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“Bite-Size Bits of Local, National, and Global History”
Blacksburg in York County, South Carolina — The American South (South Atlantic)
 

A Valuable Resource that Grows In Trees

 
 
A Valuable Resource that Grows In Trees Marker image. Click for full size.
By Brian Scott, May 14, 2010
1. A Valuable Resource that Grows In Trees Marker
Inscription.
Wood was the most readily accessible material to an 1800s South Carolina farmer. Many items now made from metal were originally made of wood - even locks and keys - because metal was expensive and wood was free. Due to its wide availability and relative softness, pine was used most often in crafting farm furniture and tools. Hardwoods, such as hickory, walnut and mahogany, were more likely to be found in wealthier homes.

Many modern Americans can make simple household repairs, but the need to be self-sufficient was far greater for our ancestors on isolated farms. Basic woodworking was a survival skill for yeoman farmers.
 
Erected by South Carolina State Park Service.
 
Location. 35° 8.603′ N, 81° 20.15′ W. Marker is in Blacksburg, South Carolina, in York County. Marker can be reached from Camp Cherokee Road. Touch for map. Marker is located on the grounds of Kings Mountain State Park. Marker is in this post office area: Blacksburg SC 29702, United States of America.
 
Other nearby markers. At least 10 other markers are within 3 miles of this marker, measured as the crow flies. Home Sweet Homeplace (a few steps from this marker); Artisan With Fire (within shouting distance of this marker); That's So Sweet!
A Valuable Resource that Grows In Trees Marker image. Click for full size.
By Brian Scott, May 14, 2010
2. A Valuable Resource that Grows In Trees Marker
(within shouting distance of this marker); A Looming Mystery (within shouting distance of this marker); Welcome to Kings Mountain State Park (about 300 feet away, measured in a direct line); Dickey / Sherer Home (approx. 0.3 miles away); Kings Mountain Battleground (approx. 1.6 miles away); Two Parks, One Mountain (approx. 2.3 miles away); Kings Mountain Battlefild Trail (approx. 2.3 miles away); God Save the King! (approx. 2.3 miles away). Touch for a list and map of all markers in Blacksburg.
 
Also see . . .
1. Kings Mountain State Park. The Piedmontís Kings Mountain State Park has miles of forested trails, two fishing lakes, and sits adjacent to Kings Mountain National Military Park, a Revolutionary War battle site. (Submitted on December 25, 2011, by Brian Scott of Anderson, South Carolina.)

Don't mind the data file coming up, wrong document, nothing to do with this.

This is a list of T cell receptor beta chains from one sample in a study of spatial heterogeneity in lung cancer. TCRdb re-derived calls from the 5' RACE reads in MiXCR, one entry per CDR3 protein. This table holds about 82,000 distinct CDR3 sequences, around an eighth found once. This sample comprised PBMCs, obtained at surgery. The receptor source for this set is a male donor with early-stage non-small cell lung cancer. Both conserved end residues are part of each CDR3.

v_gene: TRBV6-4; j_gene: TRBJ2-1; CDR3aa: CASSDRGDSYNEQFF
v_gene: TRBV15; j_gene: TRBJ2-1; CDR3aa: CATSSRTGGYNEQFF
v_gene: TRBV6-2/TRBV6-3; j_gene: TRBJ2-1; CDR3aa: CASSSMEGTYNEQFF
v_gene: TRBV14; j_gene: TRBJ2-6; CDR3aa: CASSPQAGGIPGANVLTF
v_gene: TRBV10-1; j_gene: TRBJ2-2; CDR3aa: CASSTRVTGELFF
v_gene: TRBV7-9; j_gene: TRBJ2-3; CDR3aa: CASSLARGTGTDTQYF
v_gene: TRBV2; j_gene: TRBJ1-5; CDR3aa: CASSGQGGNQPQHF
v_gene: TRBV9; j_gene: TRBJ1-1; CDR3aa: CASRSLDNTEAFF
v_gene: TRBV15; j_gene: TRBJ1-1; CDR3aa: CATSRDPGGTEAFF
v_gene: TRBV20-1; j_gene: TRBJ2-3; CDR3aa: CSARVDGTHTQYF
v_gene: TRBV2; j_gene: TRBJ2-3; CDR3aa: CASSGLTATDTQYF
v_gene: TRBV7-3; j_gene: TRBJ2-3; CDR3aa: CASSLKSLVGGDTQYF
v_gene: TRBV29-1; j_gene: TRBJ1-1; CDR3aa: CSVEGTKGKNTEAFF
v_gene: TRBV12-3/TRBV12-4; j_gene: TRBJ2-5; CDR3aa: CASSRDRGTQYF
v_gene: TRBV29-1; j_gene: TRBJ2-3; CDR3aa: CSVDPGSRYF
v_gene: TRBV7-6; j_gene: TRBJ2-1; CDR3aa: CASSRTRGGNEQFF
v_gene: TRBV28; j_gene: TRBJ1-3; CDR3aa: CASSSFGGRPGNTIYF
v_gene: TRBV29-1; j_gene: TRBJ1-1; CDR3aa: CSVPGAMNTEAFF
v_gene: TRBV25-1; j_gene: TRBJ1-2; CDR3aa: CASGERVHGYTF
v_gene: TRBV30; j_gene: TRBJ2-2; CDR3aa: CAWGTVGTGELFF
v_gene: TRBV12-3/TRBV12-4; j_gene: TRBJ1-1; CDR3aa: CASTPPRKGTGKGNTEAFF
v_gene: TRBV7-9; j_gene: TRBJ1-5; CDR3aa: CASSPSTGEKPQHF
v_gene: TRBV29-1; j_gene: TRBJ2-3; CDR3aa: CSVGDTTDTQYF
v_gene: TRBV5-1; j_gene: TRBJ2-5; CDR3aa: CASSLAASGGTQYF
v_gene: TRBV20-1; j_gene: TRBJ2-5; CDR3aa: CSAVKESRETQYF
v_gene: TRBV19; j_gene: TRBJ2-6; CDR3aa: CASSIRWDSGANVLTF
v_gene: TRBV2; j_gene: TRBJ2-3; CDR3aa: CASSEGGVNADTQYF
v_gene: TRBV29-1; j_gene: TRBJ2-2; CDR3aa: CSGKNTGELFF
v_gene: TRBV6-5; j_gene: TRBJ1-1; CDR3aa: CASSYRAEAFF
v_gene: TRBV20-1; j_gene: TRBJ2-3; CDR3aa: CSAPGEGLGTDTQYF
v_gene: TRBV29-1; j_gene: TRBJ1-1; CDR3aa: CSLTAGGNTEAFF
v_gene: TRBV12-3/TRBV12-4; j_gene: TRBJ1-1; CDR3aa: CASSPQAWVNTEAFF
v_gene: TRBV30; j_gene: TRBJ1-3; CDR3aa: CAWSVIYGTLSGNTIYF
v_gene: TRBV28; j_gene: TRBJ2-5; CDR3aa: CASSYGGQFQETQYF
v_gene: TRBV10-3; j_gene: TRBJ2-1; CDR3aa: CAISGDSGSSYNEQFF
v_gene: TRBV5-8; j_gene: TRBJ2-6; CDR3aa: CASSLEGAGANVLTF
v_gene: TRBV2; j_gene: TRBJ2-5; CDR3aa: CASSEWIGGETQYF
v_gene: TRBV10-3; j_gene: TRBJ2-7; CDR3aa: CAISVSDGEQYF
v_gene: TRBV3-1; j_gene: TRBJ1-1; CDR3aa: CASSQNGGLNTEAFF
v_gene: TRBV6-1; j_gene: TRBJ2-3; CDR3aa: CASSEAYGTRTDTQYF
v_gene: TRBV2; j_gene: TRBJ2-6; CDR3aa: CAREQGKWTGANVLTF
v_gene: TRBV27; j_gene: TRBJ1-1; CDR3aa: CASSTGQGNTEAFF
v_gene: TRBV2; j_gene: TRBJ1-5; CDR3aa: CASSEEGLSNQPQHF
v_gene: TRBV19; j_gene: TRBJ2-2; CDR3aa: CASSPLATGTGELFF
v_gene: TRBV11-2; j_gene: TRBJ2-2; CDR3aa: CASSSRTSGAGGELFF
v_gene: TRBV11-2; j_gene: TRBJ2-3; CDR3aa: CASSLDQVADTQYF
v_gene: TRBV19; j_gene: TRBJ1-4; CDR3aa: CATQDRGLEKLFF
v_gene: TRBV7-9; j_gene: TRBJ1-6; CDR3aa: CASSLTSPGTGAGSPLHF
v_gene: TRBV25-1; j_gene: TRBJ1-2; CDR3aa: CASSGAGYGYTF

2. Kings Mountain State Park. Kings Mountain State Park is a South Carolina state park located in the Piedmont region of South Carolina. (Submitted on December 25, 2011, by Brian Scott of Anderson, South Carolina.) 
 
Categories. Horticulture & ForestryIndustry & Commerce
 
A Valuable Resource that Grows In Trees Marker image. Click for full size.
By Brian Scott, May 14, 2010
3. A Valuable Resource that Grows In Trees Marker
A Valuable Resource that Grows In Trees Marker image. Click for full size.
By Brian Scott, May 14, 2010
4. A Valuable Resource that Grows In Trees Marker
A Valuable Resource that Grows In Trees Marker image. Click for full size.
By Brian Scott, May 14, 2010
5. A Valuable Resource that Grows In Trees Marker
The tools in this building - including the forming chisel shown above - are from the 19th century and could have been used in an upcountry community.
A Valuable Resource that Grows In Trees Marker<br>Carpenter's Shop image. Click for full size.
By Brian Scott, May 14, 2010
6. A Valuable Resource that Grows In Trees Marker
Carpenter's Shop
Carpenter's Shop<br>Collection of Tools image. Click for full size.
By Brian Scott, May 14, 2010
7. Carpenter's Shop
Collection of Tools
Carpenter's Shop<br>Coffin Lids image. Click for full size.
By Brian Scott, May 14, 2010
8. Carpenter's Shop
Coffin Lids
 
 
Credits. This page was last revised on June 16, 2016. This page originally submitted on December 25, 2011, by Brian Scott of Anderson, South Carolina. This page has been viewed 282 times since then and 26 times this year. Photos:   1, 2, 3, 4, 5, 6, 7, 8. submitted on December 25, 2011, by Brian Scott of Anderson, South Carolina.
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